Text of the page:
Transportation was not problematic, as there was a fine array of ships available. Since the end of the Napoleonic Wars in 1815, the price of European timber had quintupled and British merchants now looked to Canada for a cheaper and plentiful supply. This trade expanded to the extent that, by 1820, there were one thousand vessels engaged in ferrying the seemingly inexhaustible supply of prime trees available in the forests of New Brunswick and Upper and Lower Canada. The ships were heavily laden going eastwards, but on the return journey, carrying the lighter European products in demand in Canada, there was a surfeit of space available. Owners and captains began to fill their holds with the growing number of emigrants and it was this route to Quebec that most Peel County settlers used. Those who availed of the shorter sea route to New York, and who were intent on proceeding from there to Upper Canada, were faced with a number of difficulties. The authorities at New York charged a 30% tax on the value of goods being carried by those disembarking passengers who did not intend to settle in the United States. The journey from New York to Albany was an easy one by steamboat, but from there to Upper Canada, in those days before the construction of the Erie Canal, the trek was circuitous and expensive.
The principal Irish ports of departure were Derry, Belfast, Waterford, Dublin, Cork and Limerick, with some sailing from Sligo and Newry. As virtually all of the ships were cargo vessels, the facilities were rudimentary but governed by British Ship Passenger Acts that stipulated certain basic conditions in the space available to each passenger and the amount and quality of water that had to be carried. The cost per adult travelling in a steerage hold (which was all that was usually available) from an Irish port to Quebec was about £4/10/- ($18), with children charged half fare. This amount bought passage, the use of the ship's fire for cooking, and water; emigrants had to furnish everything else required for the two-month journey. The notorious coffin ships were nightmares of the future.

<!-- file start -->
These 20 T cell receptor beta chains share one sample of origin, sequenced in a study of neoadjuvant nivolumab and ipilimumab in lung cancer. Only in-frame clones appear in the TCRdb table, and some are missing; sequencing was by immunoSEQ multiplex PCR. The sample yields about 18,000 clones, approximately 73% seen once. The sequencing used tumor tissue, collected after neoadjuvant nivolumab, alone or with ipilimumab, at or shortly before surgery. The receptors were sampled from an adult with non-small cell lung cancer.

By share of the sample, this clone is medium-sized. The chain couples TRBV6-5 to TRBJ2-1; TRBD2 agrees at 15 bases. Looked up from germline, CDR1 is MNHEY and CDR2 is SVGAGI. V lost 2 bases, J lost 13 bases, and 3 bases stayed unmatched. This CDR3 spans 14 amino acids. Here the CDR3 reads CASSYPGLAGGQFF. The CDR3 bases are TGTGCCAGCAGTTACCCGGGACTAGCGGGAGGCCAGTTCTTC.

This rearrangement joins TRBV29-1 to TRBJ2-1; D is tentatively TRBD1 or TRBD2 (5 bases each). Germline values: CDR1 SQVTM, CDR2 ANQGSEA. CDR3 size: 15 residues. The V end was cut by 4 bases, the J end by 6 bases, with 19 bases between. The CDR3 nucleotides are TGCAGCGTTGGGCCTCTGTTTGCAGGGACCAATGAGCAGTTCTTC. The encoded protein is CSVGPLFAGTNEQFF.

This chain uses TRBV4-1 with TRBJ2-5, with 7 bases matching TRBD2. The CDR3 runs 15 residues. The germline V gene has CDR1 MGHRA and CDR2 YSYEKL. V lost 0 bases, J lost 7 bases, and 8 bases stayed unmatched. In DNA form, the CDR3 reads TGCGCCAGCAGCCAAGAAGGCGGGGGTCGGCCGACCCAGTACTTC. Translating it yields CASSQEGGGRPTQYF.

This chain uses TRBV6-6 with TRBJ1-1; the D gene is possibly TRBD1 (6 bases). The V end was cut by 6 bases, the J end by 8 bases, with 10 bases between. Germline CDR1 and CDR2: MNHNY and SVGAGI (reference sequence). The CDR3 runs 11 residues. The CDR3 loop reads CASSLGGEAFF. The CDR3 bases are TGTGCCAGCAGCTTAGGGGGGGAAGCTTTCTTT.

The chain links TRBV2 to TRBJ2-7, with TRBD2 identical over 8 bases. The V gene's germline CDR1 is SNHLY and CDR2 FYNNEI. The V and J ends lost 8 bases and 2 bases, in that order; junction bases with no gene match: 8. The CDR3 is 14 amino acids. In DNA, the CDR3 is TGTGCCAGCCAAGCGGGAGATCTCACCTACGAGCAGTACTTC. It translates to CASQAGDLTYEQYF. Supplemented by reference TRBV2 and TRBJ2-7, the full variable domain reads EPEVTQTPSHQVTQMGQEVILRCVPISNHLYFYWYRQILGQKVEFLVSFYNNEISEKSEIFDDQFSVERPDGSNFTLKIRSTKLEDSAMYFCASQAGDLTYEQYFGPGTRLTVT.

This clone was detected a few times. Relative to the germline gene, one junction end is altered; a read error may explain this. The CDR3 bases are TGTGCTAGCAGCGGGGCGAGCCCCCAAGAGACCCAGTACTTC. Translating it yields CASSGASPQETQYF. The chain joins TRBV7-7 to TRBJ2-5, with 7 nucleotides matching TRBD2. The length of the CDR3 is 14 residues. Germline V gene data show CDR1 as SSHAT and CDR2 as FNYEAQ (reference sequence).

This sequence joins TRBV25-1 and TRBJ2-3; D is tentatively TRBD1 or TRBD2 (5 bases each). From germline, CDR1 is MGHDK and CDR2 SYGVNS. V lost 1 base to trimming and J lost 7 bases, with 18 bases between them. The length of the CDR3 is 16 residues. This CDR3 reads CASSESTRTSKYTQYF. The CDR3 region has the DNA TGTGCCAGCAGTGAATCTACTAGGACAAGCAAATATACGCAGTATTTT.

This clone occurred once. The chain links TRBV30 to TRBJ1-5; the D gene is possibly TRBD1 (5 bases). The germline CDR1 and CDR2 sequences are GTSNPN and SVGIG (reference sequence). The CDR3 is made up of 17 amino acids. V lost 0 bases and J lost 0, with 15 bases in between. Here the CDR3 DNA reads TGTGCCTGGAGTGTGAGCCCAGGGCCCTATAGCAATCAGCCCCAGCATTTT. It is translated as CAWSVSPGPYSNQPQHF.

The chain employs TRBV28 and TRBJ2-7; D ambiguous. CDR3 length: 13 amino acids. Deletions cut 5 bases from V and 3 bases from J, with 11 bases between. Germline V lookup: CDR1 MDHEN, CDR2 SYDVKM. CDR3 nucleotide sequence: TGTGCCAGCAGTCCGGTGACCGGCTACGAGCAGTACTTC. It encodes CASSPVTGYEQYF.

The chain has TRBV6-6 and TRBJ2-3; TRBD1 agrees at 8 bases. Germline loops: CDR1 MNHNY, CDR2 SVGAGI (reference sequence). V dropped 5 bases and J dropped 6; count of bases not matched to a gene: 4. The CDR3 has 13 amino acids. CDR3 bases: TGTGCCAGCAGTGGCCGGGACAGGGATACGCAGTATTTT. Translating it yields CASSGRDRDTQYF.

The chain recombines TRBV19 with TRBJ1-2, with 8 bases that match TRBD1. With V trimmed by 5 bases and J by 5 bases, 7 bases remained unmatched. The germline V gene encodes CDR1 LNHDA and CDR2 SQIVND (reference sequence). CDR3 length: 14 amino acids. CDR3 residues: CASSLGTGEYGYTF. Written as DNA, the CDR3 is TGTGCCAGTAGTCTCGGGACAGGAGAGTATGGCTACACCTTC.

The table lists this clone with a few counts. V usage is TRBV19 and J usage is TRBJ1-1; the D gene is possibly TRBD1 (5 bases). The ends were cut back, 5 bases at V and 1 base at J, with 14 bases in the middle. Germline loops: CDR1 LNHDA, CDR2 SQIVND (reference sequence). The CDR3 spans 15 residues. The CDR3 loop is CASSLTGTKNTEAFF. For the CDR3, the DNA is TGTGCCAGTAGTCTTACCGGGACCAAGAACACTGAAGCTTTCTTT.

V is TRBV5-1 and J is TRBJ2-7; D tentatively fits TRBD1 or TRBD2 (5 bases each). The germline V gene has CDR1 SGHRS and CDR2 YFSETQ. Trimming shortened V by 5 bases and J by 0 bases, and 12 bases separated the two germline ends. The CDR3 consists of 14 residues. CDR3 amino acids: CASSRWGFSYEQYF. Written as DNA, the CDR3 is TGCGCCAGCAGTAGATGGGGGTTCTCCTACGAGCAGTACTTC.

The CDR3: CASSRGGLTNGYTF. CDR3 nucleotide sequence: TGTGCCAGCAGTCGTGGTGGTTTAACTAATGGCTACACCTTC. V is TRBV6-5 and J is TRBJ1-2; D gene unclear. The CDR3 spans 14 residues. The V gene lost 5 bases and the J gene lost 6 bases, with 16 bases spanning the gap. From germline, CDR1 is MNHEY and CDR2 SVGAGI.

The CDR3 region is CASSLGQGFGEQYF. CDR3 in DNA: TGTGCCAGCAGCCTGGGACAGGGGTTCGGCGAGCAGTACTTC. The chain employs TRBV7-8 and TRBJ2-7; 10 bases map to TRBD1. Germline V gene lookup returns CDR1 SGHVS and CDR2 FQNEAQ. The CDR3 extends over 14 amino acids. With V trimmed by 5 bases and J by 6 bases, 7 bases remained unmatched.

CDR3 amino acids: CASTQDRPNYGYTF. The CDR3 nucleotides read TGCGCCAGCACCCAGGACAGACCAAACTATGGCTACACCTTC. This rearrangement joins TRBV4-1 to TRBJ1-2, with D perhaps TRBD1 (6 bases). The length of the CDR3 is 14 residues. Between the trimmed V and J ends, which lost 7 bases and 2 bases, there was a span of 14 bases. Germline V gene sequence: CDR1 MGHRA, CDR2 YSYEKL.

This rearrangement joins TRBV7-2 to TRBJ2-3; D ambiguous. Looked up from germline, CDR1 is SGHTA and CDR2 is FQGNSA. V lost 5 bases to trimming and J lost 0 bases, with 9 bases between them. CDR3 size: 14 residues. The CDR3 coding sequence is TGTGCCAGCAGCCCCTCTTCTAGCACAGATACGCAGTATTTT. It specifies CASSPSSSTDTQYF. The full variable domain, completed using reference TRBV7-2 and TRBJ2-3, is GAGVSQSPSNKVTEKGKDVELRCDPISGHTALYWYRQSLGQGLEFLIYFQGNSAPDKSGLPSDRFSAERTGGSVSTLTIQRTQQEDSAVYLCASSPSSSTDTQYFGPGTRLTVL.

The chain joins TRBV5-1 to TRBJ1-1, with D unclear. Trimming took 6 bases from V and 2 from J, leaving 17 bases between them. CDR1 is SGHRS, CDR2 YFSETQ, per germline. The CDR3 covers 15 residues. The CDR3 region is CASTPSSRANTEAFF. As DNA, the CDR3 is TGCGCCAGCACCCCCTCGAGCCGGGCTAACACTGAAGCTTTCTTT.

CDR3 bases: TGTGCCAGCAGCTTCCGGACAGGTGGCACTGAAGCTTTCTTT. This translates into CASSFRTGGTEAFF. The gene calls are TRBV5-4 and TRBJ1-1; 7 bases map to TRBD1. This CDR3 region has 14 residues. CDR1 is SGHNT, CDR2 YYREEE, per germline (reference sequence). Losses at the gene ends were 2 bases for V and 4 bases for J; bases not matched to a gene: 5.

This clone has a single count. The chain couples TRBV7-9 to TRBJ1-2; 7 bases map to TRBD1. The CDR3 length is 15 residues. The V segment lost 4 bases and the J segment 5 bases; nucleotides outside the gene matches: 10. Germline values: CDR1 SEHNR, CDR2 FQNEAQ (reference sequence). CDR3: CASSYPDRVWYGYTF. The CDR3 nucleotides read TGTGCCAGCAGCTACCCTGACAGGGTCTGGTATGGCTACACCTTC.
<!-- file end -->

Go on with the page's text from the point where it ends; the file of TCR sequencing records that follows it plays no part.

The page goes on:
What this journey from Ireland to Quebec might entail can be gauged from the account of an English farmer who settled in the eastern part of Upper Canada and travelled alone in steerage from Liverpool to Quebec in mid-June 1819. He chose to outfit himself completely for the journey at a ship's chandler near the dock and his list of items added £12 to the £5/10/- that he paid for passage. He admitted that there were some "superfluities" in his list - especially in the quantity of whiskey, rum, porter and Madeira that he carried - and that prospective passengers could lessen their expenses by bringing "beds, cooking utensils, bacon, hams, corned or hung beef, dried tongues and preserved fruits" from home. The rest of his items were basic. The foodstuffs included tea, sugar, coffee, a quarter barrel (55 lbs) of salt beef, 2 bushels of potatoes, 60 eggs, 14 lbs of split peas, half a cheese, 56 lbs of common biscuit, a bottle of mustard and an unspecified amount of bread. To this were added cutlery, dishes, drinking vessels, hampers and a large chest with a lock to secure his alcoholic drinks (which were looted by the deck hands off Newfoundland). His list ended with a ship's bed and bolster, two blankets, a coverlet and a tin wash-hand basin.